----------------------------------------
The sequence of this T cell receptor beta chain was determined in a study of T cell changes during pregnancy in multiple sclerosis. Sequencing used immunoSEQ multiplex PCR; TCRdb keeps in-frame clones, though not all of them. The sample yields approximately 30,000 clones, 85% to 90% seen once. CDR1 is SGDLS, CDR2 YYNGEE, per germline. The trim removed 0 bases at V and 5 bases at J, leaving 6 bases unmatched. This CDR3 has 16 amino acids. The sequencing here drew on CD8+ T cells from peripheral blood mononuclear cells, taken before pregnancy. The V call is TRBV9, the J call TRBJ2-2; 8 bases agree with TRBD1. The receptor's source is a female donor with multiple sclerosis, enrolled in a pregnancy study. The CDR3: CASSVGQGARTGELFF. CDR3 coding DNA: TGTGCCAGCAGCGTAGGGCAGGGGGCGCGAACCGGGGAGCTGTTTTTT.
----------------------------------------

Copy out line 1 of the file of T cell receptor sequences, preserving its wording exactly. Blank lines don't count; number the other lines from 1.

The sequence of this T cell receptor beta chain was determined in a study of T cell changes during pregnancy in multiple sclerosis. Sequencing used immunoSEQ multiplex PCR; TCRdb keeps in-frame clones, though not all of them. The sample yields approximately 30,000 clones, 85% to 90% seen once. CDR1 is SGDLS, CDR2 YYNGEE, per germline. The trim removed 0 bases at V and 5 bases at J, leaving 6 bases unmatched. This CDR3 has 16 amino acids. The sequencing here drew on CD8+ T cells from peripheral blood mononuclear cells, taken before pregnancy. The V call is TRBV9, the J call TRBJ2-2; 8 bases agree with TRBD1. The receptor's source is a female donor with multiple sclerosis, enrolled in a pregnancy study. The CDR3: CASSVGQGARTGELFF. CDR3 coding DNA: TGTGCCAGCAGCGTAGGGCAGGGGGCGCGAACCGGGGAGCTGTTTTTT.